Election 2008: The Uselessness of Political Equity
Now that the Democrats have made a "choice," we can proceed with the inevitable.
It's not that political systems are useless. Let us dispel illusion with disillusion, no?
Whenever we are faced with another millionaire candidate, questions arise: Who paid for the policies one brings to the table of compromise? Who does one represent? Jean Baudrillard once claimed that then French president Jacques Chirac was useless, because he did not represent the French masses. What is different in representative American politics today? Hillary Clinton is out of the race for the presidency, but with a net worth of $34 million, she will find something to do, I'm sure. So it is Barack Obama and John McCain we are expected to consider. Obama is worth $2 million. McCain is worth $30 million.
And what would compel one to participate in this election? The true horse race over, there is little left to say, but we'll say it anyway: the real foreclosure of today is that of the people, not the homes they over-leveraged. Democracy has been foreclosed. When every senator and representative is rich, every candidate is wealthy, it leaves democracy poor.
How did we arrive at this utopia? In the 2004 preface to his book about race, Obama boasts that despite his lack of means and personal wealth, he was still able to clinch the democratic nomination for the Senate. However, his tax returns show that he has been earning about a quarter of a million dollars since at least 2000. In other words, he earned about $1 million in the four years immediately preceding the writing of that preface. We wonder exactly how such a man defines personal wealth. Perhaps it has something to do with being a self-proclaimed "instrument of God," as he said on CNN, during the televised Compassion Forum on Faith and Politics at Messiah College. Hillary Clinton was there too, describing her "faith journey." Obama advocated a return to the Church and reaching out to evangelical leaders. One can view video clips of his and her piety on youtube.com, wherein the whole CNN event is catalogued for secular and religious posterity.
See, politicians, in general, don't want to just help the people, but rather would like to help themselves, too. This is why politicians are most often rather wealthy before they even dream of becoming public servants. Since one cannot help the people without funds, maybe the wealthy become wealthy so that they can, then, help the people?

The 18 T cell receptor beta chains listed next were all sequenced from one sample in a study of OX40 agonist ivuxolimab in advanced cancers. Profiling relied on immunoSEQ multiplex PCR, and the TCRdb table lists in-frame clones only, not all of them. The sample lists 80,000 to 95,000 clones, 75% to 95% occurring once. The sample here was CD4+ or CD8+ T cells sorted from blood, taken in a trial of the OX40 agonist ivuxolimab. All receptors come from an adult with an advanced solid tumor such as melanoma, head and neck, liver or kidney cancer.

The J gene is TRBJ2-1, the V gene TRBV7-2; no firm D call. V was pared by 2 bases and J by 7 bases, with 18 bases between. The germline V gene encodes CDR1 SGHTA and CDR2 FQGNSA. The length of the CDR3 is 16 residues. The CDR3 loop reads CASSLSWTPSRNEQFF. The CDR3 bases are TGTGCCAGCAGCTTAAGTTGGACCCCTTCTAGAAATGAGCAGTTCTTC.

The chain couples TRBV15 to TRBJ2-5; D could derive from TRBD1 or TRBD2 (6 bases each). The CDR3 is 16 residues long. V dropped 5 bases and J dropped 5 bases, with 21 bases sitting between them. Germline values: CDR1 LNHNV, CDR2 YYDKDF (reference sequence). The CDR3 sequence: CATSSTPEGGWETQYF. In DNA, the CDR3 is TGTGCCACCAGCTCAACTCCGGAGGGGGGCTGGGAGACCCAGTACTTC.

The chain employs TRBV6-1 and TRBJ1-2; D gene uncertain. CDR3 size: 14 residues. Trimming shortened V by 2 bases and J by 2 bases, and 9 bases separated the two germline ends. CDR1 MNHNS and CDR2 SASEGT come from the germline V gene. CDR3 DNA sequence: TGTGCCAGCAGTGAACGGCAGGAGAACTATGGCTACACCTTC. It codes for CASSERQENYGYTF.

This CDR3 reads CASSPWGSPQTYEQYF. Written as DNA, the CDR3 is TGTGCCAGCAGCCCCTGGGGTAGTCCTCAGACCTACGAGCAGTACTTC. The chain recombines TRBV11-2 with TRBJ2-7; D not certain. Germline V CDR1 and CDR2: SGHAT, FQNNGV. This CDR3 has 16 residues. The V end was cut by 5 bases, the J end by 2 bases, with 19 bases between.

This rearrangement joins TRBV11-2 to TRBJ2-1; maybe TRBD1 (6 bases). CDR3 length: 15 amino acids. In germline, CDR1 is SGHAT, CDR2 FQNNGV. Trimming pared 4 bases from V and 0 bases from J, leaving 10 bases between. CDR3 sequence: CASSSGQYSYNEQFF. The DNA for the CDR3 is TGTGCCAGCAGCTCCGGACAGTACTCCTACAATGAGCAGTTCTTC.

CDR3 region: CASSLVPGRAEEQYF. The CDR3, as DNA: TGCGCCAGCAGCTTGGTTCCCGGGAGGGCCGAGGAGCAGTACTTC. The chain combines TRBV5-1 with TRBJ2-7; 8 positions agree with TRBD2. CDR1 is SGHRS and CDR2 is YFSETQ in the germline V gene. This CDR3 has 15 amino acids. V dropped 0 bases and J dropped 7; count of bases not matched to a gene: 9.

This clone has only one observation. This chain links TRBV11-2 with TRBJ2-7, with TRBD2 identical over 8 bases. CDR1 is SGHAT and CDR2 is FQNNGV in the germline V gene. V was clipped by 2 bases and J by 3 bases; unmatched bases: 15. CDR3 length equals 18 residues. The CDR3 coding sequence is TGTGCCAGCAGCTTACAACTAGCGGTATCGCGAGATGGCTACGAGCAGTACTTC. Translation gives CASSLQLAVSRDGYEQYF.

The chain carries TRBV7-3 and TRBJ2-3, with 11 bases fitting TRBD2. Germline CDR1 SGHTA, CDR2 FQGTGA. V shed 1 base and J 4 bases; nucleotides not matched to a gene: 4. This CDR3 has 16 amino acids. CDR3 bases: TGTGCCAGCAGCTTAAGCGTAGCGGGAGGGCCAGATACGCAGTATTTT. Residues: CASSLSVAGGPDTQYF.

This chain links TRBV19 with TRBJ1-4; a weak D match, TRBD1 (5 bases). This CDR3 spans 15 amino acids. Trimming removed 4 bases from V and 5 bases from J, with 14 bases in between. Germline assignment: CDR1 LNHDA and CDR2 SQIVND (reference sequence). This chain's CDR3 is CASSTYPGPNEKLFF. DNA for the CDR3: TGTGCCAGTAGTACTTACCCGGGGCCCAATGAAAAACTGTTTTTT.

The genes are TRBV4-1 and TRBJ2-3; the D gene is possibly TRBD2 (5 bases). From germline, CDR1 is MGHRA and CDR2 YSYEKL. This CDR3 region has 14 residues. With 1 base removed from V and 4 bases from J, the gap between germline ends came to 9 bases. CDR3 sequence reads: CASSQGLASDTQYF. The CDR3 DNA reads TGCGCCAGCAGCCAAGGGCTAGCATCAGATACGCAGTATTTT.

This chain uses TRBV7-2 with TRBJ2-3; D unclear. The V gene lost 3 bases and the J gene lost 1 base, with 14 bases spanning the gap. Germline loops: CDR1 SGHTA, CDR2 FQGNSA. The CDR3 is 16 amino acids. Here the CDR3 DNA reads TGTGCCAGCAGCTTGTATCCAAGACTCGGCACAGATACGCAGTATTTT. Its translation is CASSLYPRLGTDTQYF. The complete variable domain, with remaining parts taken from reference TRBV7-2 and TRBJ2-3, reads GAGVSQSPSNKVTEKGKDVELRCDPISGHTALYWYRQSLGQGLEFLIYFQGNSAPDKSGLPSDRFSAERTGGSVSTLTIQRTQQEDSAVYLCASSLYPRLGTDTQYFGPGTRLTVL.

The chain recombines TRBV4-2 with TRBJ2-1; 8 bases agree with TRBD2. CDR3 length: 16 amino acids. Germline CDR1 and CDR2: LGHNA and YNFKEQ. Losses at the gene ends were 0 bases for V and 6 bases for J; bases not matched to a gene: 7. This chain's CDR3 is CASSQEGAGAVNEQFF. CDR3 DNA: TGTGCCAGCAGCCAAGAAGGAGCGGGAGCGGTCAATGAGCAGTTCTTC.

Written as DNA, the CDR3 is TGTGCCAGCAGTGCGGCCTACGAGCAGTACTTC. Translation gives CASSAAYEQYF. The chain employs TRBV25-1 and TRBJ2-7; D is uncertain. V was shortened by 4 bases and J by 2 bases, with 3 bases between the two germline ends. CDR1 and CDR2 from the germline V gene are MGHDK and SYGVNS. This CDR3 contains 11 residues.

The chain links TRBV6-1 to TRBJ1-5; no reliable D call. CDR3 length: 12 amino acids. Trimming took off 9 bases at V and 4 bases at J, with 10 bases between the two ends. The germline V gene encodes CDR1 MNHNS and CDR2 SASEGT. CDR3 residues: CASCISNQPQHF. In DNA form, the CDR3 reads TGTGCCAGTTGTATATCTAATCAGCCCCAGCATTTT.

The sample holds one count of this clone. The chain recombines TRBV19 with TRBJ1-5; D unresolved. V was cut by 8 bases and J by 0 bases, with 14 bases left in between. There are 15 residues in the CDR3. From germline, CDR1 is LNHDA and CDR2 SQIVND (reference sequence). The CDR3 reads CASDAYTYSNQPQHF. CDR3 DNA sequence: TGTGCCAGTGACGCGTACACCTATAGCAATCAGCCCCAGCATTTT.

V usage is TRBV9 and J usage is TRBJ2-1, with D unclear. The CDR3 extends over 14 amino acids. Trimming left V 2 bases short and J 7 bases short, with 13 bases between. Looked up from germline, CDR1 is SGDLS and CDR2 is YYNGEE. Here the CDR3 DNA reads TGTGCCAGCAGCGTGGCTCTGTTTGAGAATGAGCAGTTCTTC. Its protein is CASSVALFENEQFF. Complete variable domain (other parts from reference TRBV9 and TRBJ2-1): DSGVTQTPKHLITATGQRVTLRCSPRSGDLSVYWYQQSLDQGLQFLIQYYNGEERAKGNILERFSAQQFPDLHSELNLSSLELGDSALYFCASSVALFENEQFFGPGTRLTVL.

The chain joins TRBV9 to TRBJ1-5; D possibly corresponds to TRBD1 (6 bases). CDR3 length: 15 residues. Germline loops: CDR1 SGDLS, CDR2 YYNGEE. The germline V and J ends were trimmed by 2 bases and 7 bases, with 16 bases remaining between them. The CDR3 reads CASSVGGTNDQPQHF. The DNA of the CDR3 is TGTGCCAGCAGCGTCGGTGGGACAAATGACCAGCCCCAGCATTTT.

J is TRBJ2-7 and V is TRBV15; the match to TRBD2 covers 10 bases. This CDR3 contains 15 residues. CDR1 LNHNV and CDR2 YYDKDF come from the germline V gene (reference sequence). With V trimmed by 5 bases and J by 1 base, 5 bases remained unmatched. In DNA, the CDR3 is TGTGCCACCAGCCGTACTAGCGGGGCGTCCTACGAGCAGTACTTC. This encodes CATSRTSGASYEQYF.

One might be tempted to believe that since the wealthy are so good at enriching themselves, they too, might be good at enriching the public. Alas, politics does not work that way, does it? Instead, we find that the wealthy, having become wealthy (or by having inherited wealth), simply keep on being wealthy -- and becoming wealthier, at a faster rate than anyone else. But since they own almost everything, I guess it's better to let them make all of the decisions about our country. We just live here.
But we have plenty of choices for political representation, no?
For example, John McCain is a stand-up guy. After all, he was a captain in the U.S. Navy. His father was an admiral. His grandfather was an admiral, too. And McCain puts his money where his mouth is: He spent years being tortured, an American soldier captured and made a prisoner of war in Vietnam. Still, I wonder why he voted against the adoption of a Martin Luther King, Jr. federal holiday in 1983.
McCain is wealthy, too. And we have already established the reason of our need for wealthy political leaders: because they care about the people. The best example of this is Bill Clinton. Bill has helped the people a lot. Especially after leaving office. Bill has earned about $50 million just talking to people, giving speeches, helping them out. That's why I'm not worried about Hillary: she and Bill will get by -- and they will do it helping the people.
And that is what we need to remember about the uselessness of political equity: there's no need for it, because the wealthy -- like our past self-appointed noblemen, kings and queens -- are doing so well, making decisions and, now, even running for office and getting elected by the people. So we know the people will prosper, too, because we are no longer the mistreated and abused subjects of an aristocracy but are, rather, self-assured and flourishing citizens who are represented at every point in the political process. Right?
Ruiz, Ph.D., is associate professor of cultural arts at Daytona State College. He is the author of "America in Absentia" (forthcoming, 2008) and "The Metaphysics of Capital," (Intertheory Press, 2006). He is also the editor of Kritikos: a journal of postmodern cultural sound, text and image.
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